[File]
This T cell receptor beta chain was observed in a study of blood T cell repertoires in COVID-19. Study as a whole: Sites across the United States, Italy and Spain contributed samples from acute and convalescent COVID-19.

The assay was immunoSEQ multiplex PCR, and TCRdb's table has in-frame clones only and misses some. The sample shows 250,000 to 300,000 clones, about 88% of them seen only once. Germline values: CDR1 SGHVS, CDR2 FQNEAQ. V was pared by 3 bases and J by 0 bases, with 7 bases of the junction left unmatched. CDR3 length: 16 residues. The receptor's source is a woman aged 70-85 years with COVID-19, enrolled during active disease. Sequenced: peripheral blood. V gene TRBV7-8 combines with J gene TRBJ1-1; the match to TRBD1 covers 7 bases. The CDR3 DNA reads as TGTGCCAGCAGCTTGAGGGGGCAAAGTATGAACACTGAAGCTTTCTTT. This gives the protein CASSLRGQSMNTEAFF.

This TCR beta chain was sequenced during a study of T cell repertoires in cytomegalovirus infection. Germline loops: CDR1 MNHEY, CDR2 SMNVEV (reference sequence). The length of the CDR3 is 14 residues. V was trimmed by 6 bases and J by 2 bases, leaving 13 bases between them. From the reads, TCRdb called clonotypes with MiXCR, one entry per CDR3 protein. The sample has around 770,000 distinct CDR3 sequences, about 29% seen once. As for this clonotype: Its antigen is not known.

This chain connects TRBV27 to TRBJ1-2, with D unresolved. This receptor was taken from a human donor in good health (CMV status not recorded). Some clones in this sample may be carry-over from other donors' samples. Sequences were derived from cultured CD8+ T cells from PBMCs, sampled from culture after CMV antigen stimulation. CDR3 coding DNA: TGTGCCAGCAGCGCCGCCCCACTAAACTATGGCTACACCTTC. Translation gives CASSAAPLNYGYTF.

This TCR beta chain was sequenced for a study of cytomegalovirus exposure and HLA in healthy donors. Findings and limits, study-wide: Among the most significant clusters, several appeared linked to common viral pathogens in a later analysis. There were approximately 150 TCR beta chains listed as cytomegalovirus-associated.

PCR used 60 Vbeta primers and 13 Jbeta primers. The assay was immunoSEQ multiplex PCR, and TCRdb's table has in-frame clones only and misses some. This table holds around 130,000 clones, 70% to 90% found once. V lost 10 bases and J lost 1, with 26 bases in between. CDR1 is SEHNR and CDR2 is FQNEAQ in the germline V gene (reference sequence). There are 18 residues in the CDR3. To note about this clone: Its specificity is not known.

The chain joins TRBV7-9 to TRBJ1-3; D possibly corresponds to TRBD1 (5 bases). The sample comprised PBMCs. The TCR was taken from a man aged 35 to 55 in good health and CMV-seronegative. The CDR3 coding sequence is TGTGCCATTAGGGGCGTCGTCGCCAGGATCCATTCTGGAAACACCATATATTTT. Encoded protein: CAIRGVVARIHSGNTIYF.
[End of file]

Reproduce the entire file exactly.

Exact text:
This T cell receptor beta chain was observed in a study of blood T cell repertoires in COVID-19. Study as a whole: Sites across the United States, Italy and Spain contributed samples from acute and convalescent COVID-19.

The assay was immunoSEQ multiplex PCR, and TCRdb's table has in-frame clones only and misses some. The sample shows 250,000 to 300,000 clones, about 88% of them seen only once. Germline values: CDR1 SGHVS, CDR2 FQNEAQ. V was pared by 3 bases and J by 0 bases, with 7 bases of the junction left unmatched. CDR3 length: 16 residues. The receptor's source is a woman aged 70-85 years with COVID-19, enrolled during active disease. Sequenced: peripheral blood. V gene TRBV7-8 combines with J gene TRBJ1-1; the match to TRBD1 covers 7 bases. The CDR3 DNA reads as TGTGCCAGCAGCTTGAGGGGGCAAAGTATGAACACTGAAGCTTTCTTT. This gives the protein CASSLRGQSMNTEAFF.

This TCR beta chain was sequenced during a study of T cell repertoires in cytomegalovirus infection. Germline loops: CDR1 MNHEY, CDR2 SMNVEV (reference sequence). The length of the CDR3 is 14 residues. V was trimmed by 6 bases and J by 2 bases, leaving 13 bases between them. From the reads, TCRdb called clonotypes with MiXCR, one entry per CDR3 protein. The sample has around 770,000 distinct CDR3 sequences, about 29% seen once. As for this clonotype: Its antigen is not known.

This chain connects TRBV27 to TRBJ1-2, with D unresolved. This receptor was taken from a human donor in good health (CMV status not recorded). Some clones in this sample may be carry-over from other donors' samples. Sequences were derived from cultured CD8+ T cells from PBMCs, sampled from culture after CMV antigen stimulation. CDR3 coding DNA: TGTGCCAGCAGCGCCGCCCCACTAAACTATGGCTACACCTTC. Translation gives CASSAAPLNYGYTF.

This TCR beta chain was sequenced for a study of cytomegalovirus exposure and HLA in healthy donors. Findings and limits, study-wide: Among the most significant clusters, several appeared linked to common viral pathogens in a later analysis. There were approximately 150 TCR beta chains listed as cytomegalovirus-associated.

PCR used 60 Vbeta primers and 13 Jbeta primers. The assay was immunoSEQ multiplex PCR, and TCRdb's table has in-frame clones only and misses some. This table holds around 130,000 clones, 70% to 90% found once. V lost 10 bases and J lost 1, with 26 bases in between. CDR1 is SEHNR and CDR2 is FQNEAQ in the germline V gene (reference sequence). There are 18 residues in the CDR3. To note about this clone: Its specificity is not known.

The chain joins TRBV7-9 to TRBJ1-3; D possibly corresponds to TRBD1 (5 bases). The sample comprised PBMCs. The TCR was taken from a man aged 35 to 55 in good health and CMV-seronegative. The CDR3 coding sequence is TGTGCCATTAGGGGCGTCGTCGCCAGGATCCATTCTGGAAACACCATATATTTT. Encoded protein: CAIRGVVARIHSGNTIYF.